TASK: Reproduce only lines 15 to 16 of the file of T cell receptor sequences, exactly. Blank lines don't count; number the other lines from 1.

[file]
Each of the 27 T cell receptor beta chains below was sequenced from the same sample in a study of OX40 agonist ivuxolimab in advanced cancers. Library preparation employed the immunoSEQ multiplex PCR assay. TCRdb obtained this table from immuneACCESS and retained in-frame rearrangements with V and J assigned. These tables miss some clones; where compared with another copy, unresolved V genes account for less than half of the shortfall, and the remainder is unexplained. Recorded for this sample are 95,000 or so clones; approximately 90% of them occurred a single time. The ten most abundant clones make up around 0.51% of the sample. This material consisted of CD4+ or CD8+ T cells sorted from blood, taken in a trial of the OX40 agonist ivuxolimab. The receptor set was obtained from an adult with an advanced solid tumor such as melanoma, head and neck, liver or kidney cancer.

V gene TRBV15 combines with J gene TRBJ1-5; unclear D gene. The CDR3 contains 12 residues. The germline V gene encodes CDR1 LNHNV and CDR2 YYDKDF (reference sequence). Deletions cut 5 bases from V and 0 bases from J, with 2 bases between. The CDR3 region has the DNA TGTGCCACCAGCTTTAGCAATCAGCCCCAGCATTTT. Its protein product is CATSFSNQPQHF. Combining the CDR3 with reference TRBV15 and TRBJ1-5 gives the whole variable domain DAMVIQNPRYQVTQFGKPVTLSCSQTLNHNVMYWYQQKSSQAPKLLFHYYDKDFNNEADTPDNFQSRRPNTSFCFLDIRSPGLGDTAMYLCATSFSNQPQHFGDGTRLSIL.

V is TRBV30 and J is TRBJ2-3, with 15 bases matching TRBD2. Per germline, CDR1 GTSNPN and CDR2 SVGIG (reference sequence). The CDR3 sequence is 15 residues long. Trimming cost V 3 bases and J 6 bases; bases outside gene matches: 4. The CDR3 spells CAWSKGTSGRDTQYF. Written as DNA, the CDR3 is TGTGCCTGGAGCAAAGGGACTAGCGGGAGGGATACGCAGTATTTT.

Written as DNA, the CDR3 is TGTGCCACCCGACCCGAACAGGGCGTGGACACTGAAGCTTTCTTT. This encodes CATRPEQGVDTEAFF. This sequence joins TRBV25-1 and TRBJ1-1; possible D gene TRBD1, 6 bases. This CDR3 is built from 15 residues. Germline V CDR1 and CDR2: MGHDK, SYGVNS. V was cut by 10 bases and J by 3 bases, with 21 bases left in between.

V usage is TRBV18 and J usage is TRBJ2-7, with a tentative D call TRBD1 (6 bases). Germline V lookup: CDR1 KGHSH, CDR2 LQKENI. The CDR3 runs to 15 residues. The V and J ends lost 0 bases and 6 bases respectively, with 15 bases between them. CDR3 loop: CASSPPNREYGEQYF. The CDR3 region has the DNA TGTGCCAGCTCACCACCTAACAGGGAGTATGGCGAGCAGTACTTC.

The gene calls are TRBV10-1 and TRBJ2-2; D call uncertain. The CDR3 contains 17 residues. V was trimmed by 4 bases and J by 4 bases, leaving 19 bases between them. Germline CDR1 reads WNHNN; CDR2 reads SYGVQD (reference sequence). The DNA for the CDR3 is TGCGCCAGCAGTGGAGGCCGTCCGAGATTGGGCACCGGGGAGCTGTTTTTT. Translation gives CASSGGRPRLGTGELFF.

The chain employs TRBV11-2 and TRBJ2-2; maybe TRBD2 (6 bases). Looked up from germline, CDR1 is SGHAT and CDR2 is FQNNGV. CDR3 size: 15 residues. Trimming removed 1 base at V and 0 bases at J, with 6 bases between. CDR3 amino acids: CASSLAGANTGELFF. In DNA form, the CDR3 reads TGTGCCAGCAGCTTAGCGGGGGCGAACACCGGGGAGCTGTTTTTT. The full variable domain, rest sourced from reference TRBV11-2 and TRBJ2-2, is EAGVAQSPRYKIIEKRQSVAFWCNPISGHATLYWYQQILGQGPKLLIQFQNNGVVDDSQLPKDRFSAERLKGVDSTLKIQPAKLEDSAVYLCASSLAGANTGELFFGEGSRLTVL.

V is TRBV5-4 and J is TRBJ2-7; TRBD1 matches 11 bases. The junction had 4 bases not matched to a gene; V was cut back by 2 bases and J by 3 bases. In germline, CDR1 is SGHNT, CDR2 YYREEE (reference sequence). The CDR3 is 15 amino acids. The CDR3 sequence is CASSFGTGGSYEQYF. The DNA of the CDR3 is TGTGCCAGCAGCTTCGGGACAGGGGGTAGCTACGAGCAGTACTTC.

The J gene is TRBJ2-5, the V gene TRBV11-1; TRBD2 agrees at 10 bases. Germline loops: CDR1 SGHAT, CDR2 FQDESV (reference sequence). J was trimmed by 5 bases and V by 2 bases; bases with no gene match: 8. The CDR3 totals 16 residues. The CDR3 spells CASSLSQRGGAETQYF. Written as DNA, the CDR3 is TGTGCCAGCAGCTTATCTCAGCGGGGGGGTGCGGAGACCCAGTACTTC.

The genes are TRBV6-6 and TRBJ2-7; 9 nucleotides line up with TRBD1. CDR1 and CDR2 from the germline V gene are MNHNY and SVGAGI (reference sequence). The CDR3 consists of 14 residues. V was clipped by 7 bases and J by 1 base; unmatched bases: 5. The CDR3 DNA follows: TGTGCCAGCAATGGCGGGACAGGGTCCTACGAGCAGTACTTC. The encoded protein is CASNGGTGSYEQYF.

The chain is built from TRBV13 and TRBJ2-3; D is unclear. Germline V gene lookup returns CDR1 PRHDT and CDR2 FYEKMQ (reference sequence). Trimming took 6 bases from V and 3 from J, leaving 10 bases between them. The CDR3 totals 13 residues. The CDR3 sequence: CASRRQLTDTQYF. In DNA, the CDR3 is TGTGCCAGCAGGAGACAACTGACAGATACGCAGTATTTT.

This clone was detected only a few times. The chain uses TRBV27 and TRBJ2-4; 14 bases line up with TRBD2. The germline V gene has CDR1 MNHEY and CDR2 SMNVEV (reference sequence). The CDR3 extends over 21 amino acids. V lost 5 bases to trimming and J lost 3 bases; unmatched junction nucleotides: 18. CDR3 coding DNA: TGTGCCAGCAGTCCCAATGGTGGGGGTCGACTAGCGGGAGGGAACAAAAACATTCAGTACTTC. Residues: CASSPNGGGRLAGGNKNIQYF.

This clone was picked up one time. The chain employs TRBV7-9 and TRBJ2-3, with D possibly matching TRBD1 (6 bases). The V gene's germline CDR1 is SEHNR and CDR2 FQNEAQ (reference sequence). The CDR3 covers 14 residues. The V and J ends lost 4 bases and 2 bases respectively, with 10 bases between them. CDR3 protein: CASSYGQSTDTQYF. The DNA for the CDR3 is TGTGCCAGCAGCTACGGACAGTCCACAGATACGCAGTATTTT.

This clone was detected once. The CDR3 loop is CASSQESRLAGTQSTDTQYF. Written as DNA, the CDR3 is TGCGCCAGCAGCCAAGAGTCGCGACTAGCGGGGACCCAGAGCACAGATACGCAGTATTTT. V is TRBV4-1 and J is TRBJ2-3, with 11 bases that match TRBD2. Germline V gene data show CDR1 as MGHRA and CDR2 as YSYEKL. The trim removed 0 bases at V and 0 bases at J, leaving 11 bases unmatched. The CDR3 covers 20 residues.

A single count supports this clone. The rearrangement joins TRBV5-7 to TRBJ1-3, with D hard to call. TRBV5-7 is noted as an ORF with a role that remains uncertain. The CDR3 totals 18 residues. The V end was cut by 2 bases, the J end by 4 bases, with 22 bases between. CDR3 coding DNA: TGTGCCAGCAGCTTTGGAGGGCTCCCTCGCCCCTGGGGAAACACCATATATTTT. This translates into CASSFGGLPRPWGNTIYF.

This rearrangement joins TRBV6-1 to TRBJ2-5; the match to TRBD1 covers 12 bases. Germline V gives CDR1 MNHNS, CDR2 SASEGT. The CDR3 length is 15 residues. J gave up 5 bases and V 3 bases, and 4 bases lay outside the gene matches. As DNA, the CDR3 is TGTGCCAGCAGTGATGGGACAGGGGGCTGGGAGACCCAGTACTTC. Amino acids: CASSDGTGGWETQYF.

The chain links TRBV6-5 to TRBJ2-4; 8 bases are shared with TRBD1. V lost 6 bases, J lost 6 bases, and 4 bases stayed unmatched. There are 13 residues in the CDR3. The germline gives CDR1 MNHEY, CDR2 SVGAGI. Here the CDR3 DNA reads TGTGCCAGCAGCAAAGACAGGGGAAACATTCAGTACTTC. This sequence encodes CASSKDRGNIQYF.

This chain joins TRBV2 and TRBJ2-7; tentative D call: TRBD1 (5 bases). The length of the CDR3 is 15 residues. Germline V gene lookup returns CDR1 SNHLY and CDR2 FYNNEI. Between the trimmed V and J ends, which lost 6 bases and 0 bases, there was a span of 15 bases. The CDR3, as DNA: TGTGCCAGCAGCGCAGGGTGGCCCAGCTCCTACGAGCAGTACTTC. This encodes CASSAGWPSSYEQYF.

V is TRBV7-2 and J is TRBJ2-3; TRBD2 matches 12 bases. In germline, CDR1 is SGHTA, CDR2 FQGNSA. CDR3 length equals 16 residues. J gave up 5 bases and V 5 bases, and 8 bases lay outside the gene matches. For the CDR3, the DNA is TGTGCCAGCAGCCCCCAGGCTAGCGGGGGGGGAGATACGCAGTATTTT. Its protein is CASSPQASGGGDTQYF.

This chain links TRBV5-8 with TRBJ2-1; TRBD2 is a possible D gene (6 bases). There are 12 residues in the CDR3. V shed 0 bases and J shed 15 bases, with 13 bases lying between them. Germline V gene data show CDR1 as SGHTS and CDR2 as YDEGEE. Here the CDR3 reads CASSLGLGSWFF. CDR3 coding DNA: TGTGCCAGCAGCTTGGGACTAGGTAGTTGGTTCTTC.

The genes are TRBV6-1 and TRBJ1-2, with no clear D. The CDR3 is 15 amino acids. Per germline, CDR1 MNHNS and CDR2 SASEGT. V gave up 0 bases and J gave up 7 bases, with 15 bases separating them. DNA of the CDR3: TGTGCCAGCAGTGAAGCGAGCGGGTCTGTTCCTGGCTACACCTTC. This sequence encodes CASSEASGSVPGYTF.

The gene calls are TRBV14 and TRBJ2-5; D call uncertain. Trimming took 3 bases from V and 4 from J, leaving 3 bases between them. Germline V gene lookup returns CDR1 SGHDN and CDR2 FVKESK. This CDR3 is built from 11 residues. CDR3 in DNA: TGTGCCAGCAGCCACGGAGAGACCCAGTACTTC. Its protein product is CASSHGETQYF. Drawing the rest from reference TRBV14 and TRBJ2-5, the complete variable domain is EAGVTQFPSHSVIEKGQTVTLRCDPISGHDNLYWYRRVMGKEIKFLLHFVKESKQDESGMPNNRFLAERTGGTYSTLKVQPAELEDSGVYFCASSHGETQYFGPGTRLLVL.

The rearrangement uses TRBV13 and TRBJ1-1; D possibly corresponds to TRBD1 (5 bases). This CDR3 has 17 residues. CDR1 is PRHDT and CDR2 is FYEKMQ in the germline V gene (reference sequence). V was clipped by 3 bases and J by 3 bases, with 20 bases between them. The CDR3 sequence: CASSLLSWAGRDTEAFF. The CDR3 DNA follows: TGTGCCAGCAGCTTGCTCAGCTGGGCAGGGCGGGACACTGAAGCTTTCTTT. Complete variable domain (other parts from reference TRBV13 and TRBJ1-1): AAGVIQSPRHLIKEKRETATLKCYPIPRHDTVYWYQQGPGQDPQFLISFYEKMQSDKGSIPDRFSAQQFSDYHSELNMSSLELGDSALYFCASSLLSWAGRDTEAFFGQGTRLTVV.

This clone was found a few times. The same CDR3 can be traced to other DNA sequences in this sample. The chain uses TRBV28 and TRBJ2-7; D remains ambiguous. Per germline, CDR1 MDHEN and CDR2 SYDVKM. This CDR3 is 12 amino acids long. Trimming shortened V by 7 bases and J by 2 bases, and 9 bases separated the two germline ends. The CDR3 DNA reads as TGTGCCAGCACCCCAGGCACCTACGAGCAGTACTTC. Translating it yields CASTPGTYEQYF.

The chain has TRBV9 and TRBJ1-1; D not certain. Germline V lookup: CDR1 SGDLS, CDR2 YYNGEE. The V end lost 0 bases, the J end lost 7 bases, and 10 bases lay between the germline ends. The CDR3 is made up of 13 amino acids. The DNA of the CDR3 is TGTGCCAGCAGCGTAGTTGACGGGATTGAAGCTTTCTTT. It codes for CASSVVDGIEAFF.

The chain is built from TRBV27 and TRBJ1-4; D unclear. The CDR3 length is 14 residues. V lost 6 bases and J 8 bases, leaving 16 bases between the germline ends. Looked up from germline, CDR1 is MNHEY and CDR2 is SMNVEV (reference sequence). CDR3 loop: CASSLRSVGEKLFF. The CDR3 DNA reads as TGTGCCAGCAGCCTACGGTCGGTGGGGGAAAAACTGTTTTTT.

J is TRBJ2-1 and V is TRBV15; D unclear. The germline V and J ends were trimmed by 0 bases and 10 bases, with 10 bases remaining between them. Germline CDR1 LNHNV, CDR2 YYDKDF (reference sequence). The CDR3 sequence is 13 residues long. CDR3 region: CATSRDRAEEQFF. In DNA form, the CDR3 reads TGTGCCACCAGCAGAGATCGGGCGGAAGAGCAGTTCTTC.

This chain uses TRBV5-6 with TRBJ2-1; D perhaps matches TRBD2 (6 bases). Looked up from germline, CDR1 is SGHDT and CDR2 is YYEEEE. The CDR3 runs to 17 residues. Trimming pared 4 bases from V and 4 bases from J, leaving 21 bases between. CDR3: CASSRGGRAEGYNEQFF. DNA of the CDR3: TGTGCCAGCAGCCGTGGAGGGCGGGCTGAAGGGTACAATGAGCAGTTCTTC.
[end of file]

A single count supports this clone. The rearrangement joins TRBV5-7 to TRBJ1-3, with D hard to call. TRBV5-7 is noted as an ORF with a role that remains uncertain. The CDR3 totals 18 residues. The V end was cut by 2 bases, the J end by 4 bases, with 22 bases between. CDR3 coding DNA: TGTGCCAGCAGCTTTGGAGGGCTCCCTCGCCCCTGGGGAAACACCATATATTTT. This translates into CASSFGGLPRPWGNTIYF.

This rearrangement joins TRBV6-1 to TRBJ2-5; the match to TRBD1 covers 12 bases. Germline V gives CDR1 MNHNS, CDR2 SASEGT. The CDR3 length is 15 residues. J gave up 5 bases and V 3 bases, and 4 bases lay outside the gene matches. As DNA, the CDR3 is TGTGCCAGCAGTGATGGGACAGGGGGCTGGGAGACCCAGTACTTC. Amino acids: CASSDGTGGWETQYF.